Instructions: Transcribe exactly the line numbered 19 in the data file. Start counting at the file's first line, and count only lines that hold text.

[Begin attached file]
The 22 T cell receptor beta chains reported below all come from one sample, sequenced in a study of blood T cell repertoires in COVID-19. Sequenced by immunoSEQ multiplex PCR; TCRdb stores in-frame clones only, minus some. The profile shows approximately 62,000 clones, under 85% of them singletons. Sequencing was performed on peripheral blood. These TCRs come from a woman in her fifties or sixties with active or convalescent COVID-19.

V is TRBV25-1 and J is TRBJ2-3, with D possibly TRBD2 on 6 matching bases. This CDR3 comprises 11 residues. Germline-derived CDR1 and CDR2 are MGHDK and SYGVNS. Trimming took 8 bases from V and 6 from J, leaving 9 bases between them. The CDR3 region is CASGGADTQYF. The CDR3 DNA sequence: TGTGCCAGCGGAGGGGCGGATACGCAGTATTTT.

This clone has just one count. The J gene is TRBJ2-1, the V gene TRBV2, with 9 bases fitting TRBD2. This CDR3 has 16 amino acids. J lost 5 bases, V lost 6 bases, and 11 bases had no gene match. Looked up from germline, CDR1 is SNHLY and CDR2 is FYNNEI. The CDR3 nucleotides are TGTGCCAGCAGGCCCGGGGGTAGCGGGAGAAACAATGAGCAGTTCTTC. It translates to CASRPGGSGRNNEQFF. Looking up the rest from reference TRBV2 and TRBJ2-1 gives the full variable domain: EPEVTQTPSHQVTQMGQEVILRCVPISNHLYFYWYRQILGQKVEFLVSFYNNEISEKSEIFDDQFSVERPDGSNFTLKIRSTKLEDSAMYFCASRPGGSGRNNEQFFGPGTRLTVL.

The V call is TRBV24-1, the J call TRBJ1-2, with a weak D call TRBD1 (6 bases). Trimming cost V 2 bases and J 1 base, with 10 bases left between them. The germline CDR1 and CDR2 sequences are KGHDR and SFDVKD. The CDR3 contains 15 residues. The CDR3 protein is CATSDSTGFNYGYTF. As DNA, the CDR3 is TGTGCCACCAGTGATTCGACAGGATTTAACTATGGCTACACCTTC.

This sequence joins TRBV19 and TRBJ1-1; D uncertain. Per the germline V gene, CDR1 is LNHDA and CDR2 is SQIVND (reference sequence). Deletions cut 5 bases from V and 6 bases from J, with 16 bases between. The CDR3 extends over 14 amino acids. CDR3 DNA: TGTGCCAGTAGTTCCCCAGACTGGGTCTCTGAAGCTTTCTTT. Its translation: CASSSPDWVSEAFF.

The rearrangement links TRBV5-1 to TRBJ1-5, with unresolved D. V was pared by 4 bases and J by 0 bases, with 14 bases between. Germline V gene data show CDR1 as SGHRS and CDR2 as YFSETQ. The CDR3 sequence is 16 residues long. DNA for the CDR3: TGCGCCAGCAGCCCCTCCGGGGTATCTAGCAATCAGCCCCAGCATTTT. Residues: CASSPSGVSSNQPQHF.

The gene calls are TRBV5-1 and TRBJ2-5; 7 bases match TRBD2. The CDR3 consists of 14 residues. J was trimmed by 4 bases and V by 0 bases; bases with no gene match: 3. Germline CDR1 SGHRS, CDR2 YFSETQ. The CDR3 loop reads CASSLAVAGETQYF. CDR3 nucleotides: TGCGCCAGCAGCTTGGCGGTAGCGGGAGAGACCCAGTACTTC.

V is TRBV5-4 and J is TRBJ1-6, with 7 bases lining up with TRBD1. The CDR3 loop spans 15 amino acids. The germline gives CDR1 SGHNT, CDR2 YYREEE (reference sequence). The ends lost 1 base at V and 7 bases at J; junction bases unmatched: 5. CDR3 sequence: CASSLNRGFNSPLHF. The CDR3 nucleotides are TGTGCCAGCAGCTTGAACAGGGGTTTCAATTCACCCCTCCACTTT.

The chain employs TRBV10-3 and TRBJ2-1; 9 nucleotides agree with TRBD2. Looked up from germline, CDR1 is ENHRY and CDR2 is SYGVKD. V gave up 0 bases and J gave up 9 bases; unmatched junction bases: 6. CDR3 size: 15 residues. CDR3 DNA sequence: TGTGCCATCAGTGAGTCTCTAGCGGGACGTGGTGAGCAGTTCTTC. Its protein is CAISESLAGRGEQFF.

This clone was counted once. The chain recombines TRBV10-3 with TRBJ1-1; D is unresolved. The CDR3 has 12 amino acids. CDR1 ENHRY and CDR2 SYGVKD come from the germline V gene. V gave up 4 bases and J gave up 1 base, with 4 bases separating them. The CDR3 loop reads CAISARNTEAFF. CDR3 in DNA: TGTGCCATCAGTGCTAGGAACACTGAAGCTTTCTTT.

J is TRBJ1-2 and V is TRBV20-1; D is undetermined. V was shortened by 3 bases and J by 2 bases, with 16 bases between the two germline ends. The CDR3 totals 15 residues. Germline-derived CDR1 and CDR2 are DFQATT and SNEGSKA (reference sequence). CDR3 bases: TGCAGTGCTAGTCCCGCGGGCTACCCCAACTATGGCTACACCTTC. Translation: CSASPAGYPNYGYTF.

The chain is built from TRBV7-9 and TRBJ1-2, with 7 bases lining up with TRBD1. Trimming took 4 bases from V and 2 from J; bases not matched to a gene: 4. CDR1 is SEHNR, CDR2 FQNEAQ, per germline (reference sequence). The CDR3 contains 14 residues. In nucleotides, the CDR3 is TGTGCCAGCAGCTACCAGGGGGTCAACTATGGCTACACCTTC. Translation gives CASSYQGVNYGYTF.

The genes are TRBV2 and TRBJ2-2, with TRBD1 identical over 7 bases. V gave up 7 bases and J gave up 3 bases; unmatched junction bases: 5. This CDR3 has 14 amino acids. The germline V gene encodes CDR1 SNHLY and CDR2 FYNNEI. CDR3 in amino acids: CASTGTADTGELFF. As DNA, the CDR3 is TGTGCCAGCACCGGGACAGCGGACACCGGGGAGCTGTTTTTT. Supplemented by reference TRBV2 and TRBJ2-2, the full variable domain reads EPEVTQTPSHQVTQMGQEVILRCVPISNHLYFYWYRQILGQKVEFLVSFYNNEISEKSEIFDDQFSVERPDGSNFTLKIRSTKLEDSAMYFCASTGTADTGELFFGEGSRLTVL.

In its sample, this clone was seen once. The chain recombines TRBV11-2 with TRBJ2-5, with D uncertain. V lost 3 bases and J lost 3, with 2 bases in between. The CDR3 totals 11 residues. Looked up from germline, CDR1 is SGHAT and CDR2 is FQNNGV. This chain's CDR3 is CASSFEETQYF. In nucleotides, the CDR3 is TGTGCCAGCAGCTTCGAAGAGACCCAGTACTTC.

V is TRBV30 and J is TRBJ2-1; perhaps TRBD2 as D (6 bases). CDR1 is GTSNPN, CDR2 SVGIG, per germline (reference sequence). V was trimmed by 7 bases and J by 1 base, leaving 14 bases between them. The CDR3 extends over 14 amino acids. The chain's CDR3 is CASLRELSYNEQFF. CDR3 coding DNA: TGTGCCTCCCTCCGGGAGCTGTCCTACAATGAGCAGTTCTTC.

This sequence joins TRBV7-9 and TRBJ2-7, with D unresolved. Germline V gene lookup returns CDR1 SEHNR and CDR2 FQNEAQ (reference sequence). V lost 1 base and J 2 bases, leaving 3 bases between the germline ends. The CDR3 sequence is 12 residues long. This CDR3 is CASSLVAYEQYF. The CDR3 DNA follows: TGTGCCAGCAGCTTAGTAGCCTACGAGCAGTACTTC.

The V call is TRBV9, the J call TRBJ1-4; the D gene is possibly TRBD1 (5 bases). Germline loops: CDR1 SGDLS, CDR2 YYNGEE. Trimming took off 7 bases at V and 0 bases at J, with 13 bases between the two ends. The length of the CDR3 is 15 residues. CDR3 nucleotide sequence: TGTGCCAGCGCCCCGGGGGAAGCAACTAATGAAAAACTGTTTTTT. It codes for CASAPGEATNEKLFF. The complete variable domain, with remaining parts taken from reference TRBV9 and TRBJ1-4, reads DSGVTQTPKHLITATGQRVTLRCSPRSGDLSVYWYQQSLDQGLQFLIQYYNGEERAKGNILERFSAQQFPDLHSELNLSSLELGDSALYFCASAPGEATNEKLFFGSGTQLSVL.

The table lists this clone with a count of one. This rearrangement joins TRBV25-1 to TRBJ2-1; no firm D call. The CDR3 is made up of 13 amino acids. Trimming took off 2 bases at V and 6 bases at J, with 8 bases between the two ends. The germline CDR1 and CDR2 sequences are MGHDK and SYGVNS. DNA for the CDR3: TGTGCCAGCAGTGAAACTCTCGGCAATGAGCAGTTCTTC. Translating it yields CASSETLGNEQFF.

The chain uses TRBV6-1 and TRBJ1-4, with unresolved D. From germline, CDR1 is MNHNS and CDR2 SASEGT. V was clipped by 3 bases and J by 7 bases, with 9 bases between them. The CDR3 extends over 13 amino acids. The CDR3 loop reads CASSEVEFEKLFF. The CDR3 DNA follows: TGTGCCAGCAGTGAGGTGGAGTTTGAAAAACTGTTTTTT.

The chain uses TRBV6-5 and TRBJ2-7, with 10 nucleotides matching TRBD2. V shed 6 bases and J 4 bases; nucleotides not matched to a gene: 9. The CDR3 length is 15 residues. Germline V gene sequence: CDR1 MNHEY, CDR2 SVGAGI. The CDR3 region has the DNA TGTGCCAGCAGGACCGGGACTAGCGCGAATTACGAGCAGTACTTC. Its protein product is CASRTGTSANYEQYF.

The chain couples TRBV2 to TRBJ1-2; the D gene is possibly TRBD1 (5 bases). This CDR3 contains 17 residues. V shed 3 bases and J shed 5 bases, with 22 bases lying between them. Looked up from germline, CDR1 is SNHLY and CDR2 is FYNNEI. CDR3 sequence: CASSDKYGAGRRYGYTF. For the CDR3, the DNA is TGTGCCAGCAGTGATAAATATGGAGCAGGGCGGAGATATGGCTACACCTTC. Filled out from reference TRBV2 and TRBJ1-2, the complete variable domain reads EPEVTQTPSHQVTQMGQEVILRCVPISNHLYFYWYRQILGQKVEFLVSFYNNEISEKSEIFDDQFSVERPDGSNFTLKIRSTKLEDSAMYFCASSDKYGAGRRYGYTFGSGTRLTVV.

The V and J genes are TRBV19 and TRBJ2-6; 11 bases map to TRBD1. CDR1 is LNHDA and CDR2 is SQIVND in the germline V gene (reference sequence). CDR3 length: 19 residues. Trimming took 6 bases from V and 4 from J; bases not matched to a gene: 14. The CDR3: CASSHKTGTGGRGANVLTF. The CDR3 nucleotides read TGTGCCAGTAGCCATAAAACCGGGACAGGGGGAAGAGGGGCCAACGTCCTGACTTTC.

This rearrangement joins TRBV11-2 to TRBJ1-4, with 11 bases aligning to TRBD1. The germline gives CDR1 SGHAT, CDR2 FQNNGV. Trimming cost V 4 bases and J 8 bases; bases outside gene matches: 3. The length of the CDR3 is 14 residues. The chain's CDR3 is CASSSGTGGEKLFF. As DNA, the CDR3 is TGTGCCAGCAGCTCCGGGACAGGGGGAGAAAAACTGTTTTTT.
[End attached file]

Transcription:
The chain uses TRBV6-1 and TRBJ1-4, with unresolved D. From germline, CDR1 is MNHNS and CDR2 SASEGT. V was clipped by 3 bases and J by 7 bases, with 9 bases between them. The CDR3 extends over 13 amino acids. The CDR3 loop reads CASSEVEFEKLFF. The CDR3 DNA follows: TGTGCCAGCAGTGAGGTGGAGTTTGAAAAACTGTTTTTT.